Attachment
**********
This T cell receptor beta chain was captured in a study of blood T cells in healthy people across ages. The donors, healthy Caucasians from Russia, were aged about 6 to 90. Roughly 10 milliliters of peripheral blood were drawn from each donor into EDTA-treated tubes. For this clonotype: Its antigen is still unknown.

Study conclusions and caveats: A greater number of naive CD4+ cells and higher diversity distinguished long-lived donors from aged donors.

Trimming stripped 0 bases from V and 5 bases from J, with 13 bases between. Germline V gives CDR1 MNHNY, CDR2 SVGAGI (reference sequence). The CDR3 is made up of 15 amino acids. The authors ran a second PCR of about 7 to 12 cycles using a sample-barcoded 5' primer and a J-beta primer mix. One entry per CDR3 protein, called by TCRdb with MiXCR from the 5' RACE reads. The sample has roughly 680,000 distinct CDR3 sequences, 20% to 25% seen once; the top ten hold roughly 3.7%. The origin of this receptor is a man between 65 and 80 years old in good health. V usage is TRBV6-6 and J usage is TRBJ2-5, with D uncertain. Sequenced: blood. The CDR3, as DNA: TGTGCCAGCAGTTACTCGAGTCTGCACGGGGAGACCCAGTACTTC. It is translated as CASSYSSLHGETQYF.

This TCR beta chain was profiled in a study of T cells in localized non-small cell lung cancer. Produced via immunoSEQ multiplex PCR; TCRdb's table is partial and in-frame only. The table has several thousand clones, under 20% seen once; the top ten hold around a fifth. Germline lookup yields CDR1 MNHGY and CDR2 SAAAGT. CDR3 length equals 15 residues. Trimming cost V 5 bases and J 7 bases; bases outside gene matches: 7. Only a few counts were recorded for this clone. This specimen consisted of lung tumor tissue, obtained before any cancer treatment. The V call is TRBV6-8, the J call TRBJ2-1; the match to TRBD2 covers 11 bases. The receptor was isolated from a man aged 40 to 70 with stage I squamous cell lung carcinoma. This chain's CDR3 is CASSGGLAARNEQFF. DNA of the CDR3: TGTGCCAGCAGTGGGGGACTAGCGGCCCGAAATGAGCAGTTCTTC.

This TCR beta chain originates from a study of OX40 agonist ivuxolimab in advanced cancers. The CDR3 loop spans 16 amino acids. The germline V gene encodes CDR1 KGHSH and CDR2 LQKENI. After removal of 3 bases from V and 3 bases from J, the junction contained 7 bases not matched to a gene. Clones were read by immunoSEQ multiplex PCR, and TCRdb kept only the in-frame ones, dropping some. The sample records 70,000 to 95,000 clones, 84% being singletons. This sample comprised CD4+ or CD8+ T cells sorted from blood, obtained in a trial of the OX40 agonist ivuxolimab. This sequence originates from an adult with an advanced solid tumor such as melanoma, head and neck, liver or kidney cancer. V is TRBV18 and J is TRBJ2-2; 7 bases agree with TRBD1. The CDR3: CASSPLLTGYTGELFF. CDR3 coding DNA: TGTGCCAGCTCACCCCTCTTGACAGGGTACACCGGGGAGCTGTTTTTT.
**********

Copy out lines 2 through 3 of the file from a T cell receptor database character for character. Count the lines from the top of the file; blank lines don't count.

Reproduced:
Study conclusions and caveats: A greater number of naive CD4+ cells and higher diversity distinguished long-lived donors from aged donors.

Trimming stripped 0 bases from V and 5 bases from J, with 13 bases between. Germline V gives CDR1 MNHNY, CDR2 SVGAGI (reference sequence). The CDR3 is made up of 15 amino acids. The authors ran a second PCR of about 7 to 12 cycles using a sample-barcoded 5' primer and a J-beta primer mix. One entry per CDR3 protein, called by TCRdb with MiXCR from the 5' RACE reads. The sample has roughly 680,000 distinct CDR3 sequences, 20% to 25% seen once; the top ten hold roughly 3.7%. The origin of this receptor is a man between 65 and 80 years old in good health. V usage is TRBV6-6 and J usage is TRBJ2-5, with D uncertain. Sequenced: blood. The CDR3, as DNA: TGTGCCAGCAGTTACTCGAGTCTGCACGGGGAGACCCAGTACTTC. It is translated as CASSYSSLHGETQYF.